Friday, April 11, 2008

Watching the Kids

For most moms, watching the kids means keeping one eye on the kids as they play and the other eye on the mail, the dog, the dishwasher, the contents of the glove compartment, or any other task that requires only one eye. Those moments of independent play allow moms to hover at a distance and get a few things done.

But if you write for children, watching the kids takes on new meaning. It’s those moments of independent play—those minutes watching children absorbed in figuring out how something works, solving their own conflicts without adult intervention, laughing at each others’ jokes—those moments definitely deserve the double-eye. And a notebook.

As the kids get older, it’s harder to do the double-eye. Kids deserve privacy. No tween or teen wants to look up from a science project to see beady-eyed mom ready for a stare-down. And if you want your teens to bring their friends over, you’d better give them some space.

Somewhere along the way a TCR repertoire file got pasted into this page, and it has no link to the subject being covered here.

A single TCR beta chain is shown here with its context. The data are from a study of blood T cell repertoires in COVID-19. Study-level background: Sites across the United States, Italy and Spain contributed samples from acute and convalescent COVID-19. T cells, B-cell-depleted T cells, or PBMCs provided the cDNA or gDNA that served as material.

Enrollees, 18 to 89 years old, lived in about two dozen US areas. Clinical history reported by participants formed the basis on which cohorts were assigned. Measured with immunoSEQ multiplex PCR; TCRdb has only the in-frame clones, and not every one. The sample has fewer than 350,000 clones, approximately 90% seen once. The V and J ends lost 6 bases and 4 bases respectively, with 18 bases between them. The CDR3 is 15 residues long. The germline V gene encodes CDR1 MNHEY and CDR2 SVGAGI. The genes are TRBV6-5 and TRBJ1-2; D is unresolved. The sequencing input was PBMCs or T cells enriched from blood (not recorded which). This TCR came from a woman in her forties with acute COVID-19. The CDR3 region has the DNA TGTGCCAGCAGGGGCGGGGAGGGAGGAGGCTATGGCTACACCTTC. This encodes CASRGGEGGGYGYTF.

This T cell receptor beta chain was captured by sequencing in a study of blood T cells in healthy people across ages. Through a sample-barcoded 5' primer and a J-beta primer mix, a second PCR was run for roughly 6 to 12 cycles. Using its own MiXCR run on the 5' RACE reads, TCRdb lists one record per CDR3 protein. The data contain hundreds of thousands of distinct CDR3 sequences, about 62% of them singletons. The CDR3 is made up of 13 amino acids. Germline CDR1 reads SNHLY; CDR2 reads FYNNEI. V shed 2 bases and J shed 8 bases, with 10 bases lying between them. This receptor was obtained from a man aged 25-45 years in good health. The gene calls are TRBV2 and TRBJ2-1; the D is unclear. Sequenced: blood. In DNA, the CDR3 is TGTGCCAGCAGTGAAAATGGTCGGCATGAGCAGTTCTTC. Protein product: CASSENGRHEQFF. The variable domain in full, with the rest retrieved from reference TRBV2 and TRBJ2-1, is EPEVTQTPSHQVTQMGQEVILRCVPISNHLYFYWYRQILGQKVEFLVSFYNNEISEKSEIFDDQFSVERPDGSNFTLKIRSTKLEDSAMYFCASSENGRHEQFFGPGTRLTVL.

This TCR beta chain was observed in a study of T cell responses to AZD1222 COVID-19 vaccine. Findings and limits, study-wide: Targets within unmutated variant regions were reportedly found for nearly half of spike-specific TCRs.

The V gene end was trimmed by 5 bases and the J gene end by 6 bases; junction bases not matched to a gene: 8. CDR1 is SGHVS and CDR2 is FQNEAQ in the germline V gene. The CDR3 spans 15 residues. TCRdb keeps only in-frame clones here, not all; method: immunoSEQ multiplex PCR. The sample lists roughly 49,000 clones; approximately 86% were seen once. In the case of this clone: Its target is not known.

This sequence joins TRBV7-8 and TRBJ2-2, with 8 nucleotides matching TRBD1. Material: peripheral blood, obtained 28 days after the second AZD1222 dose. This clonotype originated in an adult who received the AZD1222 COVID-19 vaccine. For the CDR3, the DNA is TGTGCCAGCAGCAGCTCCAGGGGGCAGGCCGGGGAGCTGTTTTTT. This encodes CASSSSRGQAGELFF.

YA-writing-moms must rely on a different sense. Volunteer for carpool and get an earful. With teens, it's all about listening.


  1. With teens, I thought it was about sneaking a peek at their diaries! Seriously, I'm not in teen or even tween territory yet, but this is good advice for when I get there.

  2. If I ever do get an acknowledgements page...I will definitely have to thank my son, my unwitting gate to the modern teen world. Watching him text, sulk,or just hang with his friends not only offers me a peek into modern teen life but keeps me in touch with my own inner teen agnst. Well said,Judy!